Congress has approved legislation to raise the debt ceiling by $2.5 trillion, a move that preempts any threat of a federal default until at least 2023.
One Republican and all Democrats in the House voted early Wednesday to approve the hike, which passed in the chamber by a 221-209 vote. In the Senate, the measure passed strictly along party lines with a final vote tally of 50-49.
President Joe Biden is expected to immediately sign the bill, which gained traction only after using a so-called special pathway that allowed for a simple majority vote.
Lawmakers had to use the special pathway before the middle of January, or it could have faced a filibuster and other hurdles that would have allowed Republicans to block the measure.
“The debt limit amount has been modified 98 times since 1945, including for increases and suspensions,” said Texas Democratic Rep. Al Green. “It was necessary to modify it once again to maintain a healthy economy, as well as our country’s reputation as a trustworthy borrower. At stake were the livelihoods of working families, who would have had to suffer drastically higher borrowing costs for financial obligations such as mortgages, student loans, credit card bills and car loans.”
The federal government has never defaulted on debt payments.
Using the special pathway to pass the debt ceiling bill also raised questions about creating exceptions to the filibuster to push through significant voting rights legislation and President Biden’s Build Back Better bill.
Grassroots leaders of the West Virginia Poor People’s Campaign marched in a picket line outside Sen. Joe Manchin’s office in D.C., demanding that their senator meet with them about his refusal to support Build Back Better and voting rights protections.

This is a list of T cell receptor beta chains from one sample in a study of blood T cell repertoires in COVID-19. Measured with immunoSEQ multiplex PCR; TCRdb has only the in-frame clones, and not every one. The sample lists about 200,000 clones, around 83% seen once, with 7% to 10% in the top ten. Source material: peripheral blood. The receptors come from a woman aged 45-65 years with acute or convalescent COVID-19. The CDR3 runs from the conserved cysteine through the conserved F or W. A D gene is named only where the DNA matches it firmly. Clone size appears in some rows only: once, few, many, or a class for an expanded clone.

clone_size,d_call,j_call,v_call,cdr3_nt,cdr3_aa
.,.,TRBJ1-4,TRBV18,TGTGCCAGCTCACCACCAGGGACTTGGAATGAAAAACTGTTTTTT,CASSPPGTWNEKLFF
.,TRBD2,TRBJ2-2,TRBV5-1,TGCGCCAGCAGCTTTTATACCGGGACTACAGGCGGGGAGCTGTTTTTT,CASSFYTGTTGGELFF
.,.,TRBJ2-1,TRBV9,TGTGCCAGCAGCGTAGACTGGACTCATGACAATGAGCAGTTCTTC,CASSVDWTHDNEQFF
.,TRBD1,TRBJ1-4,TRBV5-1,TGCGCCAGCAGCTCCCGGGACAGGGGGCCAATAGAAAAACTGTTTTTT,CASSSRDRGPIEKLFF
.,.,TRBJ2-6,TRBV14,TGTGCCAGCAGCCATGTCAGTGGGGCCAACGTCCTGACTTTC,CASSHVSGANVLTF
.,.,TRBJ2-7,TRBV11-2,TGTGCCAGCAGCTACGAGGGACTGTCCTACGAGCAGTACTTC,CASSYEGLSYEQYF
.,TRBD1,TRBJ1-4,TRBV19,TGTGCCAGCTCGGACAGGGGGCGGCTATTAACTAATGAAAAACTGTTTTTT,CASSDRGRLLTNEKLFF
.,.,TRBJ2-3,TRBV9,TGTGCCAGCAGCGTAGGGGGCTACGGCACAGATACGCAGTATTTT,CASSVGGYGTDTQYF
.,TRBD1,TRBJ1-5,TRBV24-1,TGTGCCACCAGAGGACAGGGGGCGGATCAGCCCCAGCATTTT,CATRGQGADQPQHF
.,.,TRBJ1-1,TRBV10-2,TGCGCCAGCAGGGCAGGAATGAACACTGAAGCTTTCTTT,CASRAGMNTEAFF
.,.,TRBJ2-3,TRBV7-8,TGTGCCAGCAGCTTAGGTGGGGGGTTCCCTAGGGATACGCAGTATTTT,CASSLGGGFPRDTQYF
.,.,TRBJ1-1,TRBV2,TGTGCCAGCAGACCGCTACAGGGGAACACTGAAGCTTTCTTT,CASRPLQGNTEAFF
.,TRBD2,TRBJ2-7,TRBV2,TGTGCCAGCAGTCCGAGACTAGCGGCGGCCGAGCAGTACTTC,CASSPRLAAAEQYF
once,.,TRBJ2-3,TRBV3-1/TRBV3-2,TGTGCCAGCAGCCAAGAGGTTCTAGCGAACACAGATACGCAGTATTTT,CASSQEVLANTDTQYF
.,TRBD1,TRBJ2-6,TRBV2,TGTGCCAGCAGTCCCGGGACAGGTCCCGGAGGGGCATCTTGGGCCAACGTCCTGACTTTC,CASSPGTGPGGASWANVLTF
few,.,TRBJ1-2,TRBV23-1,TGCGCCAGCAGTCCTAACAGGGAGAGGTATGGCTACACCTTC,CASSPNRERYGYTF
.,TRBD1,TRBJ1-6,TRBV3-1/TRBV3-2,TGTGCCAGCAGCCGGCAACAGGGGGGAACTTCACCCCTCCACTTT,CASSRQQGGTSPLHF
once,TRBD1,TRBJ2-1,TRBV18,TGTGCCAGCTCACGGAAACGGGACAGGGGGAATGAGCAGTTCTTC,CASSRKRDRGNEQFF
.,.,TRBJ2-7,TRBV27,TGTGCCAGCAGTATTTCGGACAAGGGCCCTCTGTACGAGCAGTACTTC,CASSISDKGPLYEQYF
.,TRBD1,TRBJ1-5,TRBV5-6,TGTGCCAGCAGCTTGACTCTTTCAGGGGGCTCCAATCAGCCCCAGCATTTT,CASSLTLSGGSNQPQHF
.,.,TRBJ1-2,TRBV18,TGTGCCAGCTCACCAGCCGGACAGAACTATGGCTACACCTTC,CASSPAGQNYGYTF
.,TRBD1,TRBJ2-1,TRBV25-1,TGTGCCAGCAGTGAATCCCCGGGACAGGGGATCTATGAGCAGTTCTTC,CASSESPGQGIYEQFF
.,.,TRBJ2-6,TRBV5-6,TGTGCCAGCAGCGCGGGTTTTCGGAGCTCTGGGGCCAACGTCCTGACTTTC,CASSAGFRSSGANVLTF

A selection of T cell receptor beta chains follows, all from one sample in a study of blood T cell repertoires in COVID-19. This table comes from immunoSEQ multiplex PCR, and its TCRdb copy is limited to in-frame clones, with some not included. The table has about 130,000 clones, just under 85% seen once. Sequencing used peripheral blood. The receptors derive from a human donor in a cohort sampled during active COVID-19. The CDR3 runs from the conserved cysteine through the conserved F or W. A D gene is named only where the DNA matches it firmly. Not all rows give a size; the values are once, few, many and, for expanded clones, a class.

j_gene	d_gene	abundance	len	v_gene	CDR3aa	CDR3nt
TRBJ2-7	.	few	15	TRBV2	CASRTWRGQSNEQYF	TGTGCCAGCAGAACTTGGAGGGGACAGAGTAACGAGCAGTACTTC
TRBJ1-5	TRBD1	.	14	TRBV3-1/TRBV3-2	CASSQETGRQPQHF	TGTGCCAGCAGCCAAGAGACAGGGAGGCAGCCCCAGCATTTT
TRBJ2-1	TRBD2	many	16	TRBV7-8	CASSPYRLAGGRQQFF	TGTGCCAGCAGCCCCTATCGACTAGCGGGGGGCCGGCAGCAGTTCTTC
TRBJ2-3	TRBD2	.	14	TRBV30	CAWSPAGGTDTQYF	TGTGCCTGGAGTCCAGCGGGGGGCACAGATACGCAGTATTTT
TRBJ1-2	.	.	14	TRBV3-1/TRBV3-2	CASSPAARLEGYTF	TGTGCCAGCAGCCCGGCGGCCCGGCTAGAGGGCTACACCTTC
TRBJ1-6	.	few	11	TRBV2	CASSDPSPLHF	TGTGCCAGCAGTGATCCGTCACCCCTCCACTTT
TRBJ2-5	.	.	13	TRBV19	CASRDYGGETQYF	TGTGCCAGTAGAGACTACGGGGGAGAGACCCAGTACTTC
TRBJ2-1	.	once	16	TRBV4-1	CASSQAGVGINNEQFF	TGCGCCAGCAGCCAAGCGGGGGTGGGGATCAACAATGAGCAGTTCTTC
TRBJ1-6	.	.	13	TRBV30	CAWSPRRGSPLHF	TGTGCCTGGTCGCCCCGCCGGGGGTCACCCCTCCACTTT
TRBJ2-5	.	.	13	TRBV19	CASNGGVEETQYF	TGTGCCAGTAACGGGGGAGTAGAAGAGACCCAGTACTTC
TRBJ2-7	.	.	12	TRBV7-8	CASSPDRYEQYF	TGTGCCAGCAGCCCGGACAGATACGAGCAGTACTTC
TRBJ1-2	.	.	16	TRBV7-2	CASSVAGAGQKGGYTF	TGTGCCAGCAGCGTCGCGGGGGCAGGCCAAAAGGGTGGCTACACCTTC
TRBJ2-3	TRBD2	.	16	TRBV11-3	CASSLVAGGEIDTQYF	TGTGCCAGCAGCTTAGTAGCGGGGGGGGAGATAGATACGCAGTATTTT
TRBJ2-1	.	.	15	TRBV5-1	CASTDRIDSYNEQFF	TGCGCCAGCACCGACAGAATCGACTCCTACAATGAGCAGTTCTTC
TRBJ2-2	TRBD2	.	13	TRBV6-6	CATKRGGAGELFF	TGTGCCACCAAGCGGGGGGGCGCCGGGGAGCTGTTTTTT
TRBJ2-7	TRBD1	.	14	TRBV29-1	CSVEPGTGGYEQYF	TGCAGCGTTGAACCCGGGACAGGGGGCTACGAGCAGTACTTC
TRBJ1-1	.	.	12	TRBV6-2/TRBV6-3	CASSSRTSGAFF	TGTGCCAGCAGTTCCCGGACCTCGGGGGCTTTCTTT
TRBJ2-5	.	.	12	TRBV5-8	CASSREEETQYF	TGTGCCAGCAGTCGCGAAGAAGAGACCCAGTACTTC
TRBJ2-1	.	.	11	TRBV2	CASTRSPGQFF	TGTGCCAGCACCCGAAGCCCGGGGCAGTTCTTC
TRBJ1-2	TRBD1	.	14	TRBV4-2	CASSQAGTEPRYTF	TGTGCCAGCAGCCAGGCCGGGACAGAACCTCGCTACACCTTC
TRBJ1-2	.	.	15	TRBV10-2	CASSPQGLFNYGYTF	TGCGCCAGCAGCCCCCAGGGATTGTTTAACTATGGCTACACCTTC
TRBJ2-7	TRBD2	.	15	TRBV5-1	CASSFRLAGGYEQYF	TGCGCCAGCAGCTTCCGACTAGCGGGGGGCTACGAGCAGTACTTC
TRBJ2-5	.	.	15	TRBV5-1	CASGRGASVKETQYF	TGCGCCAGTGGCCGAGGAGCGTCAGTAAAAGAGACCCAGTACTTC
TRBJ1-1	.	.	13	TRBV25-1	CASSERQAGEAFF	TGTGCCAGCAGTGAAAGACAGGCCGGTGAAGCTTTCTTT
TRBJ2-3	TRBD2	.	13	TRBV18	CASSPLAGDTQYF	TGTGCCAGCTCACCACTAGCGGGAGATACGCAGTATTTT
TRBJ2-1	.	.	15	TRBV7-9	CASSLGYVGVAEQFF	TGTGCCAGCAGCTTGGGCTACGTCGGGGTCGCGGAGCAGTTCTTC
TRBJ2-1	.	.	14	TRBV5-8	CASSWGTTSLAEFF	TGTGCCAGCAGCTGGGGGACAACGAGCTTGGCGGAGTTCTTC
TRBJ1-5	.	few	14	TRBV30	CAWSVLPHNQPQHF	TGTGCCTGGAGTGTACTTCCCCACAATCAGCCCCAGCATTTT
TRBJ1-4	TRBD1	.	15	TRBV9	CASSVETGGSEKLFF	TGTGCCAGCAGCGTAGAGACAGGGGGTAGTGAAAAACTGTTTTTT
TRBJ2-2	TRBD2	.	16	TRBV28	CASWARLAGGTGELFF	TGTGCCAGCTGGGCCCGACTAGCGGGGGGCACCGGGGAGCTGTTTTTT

Manchin, a moderate Democrat from West Virginia, has refused any changes to the filibuster and effectively has blocked critical legislation that the president and most of Manchin’s constituents wish to see passage.
On Tuesday, the Poor People’s Campaign demanded answers from the senator.
“Everybody knows ours is one of the poorest states in the country. So it’s a shame that the senior senator, a Democrat, cannot support his state and the people in his state,” said Stewart Acuff of Jefferson County, West Virginia.
The state leaders marched in a picket line outside the Hart Building, the location of Manchin’s office. After several people spoke, police officers warned that their voices were too loud, so they continued with the silent picketing.
“We’re here today because we know that Sen. Manchin not only lied to West Virginians, he lied to the nation,” said Bishop William J. Barber II, co-chair of the Poor People’s Campaign: A National Call for Moral Revival. “And I’m using that word intentionally because it’s provable. And his inaction and his lies about scarcity — he’s saying he’s taking these positions because we don’t have enough — that’s a lie.”
Barber called Manchin’s action a “form of political violence against the 140 million poor and low-wealth people in this country and especially to people who have suffered during COVID, regardless of their color or their geography.”
“He has engaged in a form of political policy violence. As a result, people will stay sick, people will die, people will not be able to recover,” Barber said. “He also never asks these questions about scarcity when it comes to the military or corporate America. He’s never seen a corporate tax break he didn’t want to pass or a military budget he wouldn’t fund.”